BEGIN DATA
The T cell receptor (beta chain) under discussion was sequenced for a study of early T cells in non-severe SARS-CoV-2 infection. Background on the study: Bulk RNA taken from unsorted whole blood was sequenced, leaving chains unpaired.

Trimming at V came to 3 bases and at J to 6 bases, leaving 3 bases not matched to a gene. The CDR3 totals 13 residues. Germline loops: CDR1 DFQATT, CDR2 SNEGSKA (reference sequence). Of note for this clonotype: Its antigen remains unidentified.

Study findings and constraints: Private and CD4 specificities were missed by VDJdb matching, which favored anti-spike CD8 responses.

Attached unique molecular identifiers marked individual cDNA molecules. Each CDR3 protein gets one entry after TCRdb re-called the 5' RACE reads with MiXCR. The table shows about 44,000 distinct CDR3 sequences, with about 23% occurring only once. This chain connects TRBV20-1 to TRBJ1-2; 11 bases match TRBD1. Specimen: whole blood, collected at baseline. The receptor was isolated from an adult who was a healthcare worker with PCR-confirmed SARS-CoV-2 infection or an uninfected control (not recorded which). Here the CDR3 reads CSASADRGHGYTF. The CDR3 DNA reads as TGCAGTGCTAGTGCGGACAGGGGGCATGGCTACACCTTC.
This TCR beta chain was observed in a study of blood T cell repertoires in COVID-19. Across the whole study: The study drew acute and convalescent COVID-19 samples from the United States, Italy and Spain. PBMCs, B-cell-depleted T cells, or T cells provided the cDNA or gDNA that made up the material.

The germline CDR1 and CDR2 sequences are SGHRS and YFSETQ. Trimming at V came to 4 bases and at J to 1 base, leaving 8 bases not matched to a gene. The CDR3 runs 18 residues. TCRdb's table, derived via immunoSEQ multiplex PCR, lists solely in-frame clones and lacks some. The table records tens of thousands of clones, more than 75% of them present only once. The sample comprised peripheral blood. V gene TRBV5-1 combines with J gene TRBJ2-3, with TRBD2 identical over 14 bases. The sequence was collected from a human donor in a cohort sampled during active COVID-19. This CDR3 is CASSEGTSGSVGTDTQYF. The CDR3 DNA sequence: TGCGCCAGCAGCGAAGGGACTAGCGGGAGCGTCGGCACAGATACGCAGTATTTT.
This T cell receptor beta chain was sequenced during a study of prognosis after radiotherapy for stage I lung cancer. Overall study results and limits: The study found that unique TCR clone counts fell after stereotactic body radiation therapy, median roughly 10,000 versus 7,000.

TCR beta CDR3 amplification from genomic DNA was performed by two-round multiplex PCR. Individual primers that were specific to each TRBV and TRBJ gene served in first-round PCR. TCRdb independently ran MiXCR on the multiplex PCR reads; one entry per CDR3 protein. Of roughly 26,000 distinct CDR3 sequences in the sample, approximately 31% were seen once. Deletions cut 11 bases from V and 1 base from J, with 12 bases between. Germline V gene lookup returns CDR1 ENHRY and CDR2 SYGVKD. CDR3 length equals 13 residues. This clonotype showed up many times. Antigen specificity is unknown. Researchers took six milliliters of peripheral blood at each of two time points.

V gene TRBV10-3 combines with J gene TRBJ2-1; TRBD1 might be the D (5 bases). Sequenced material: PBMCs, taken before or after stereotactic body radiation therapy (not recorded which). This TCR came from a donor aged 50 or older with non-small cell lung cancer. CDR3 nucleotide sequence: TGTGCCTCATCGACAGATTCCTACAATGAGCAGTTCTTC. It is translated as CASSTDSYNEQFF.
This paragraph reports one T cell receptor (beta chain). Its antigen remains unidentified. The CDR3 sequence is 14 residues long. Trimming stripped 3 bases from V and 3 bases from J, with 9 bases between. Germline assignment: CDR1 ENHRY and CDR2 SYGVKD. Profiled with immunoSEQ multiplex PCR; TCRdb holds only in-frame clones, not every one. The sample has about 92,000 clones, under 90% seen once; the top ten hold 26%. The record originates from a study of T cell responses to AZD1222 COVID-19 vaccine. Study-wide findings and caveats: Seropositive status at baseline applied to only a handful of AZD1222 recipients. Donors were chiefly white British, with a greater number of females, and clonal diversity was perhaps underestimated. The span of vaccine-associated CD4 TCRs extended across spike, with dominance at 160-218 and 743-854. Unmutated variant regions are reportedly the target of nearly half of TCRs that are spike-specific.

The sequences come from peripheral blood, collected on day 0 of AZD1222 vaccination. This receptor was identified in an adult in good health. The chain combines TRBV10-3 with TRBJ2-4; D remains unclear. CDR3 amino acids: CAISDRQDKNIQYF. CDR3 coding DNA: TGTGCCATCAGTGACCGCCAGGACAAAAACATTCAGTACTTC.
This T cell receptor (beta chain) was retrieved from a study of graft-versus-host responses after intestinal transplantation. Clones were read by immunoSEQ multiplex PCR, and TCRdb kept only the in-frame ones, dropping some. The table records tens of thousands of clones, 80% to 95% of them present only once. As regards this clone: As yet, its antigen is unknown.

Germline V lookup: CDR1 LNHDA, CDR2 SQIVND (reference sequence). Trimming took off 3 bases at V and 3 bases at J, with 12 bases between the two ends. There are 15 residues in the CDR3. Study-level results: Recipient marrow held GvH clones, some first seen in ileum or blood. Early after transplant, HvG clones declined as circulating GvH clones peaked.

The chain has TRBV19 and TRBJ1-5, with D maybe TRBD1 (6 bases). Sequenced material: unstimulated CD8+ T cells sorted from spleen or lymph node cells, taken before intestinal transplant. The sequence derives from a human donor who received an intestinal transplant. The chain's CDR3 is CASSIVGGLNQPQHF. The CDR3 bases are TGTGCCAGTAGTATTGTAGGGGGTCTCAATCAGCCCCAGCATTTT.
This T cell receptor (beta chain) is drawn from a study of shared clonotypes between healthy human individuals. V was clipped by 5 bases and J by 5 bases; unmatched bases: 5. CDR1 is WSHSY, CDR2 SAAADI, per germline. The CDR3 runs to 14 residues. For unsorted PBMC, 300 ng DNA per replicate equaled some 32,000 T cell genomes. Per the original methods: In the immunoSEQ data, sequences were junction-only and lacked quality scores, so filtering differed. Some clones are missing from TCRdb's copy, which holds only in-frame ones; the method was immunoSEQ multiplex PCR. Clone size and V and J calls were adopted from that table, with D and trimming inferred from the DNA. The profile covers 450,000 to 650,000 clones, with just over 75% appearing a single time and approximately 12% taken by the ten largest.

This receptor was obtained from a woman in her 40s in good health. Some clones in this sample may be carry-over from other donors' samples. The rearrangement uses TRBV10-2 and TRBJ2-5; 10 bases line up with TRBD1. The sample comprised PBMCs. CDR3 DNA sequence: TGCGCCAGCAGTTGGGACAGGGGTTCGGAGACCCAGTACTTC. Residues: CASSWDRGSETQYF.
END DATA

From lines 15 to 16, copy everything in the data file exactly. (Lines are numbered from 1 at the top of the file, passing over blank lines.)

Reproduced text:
This T cell receptor (beta chain) is drawn from a study of shared clonotypes between healthy human individuals. V was clipped by 5 bases and J by 5 bases; unmatched bases: 5. CDR1 is WSHSY, CDR2 SAAADI, per germline. The CDR3 runs to 14 residues. For unsorted PBMC, 300 ng DNA per replicate equaled some 32,000 T cell genomes. Per the original methods: In the immunoSEQ data, sequences were junction-only and lacked quality scores, so filtering differed. Some clones are missing from TCRdb's copy, which holds only in-frame ones; the method was immunoSEQ multiplex PCR. Clone size and V and J calls were adopted from that table, with D and trimming inferred from the DNA. The profile covers 450,000 to 650,000 clones, with just over 75% appearing a single time and approximately 12% taken by the ten largest.

This receptor was obtained from a woman in her 40s in good health. Some clones in this sample may be carry-over from other donors' samples. The rearrangement uses TRBV10-2 and TRBJ2-5; 10 bases line up with TRBD1. The sample comprised PBMCs. CDR3 DNA sequence: TGCGCCAGCAGTTGGGACAGGGGTTCGGAGACCCAGTACTTC. Residues: CASSWDRGSETQYF.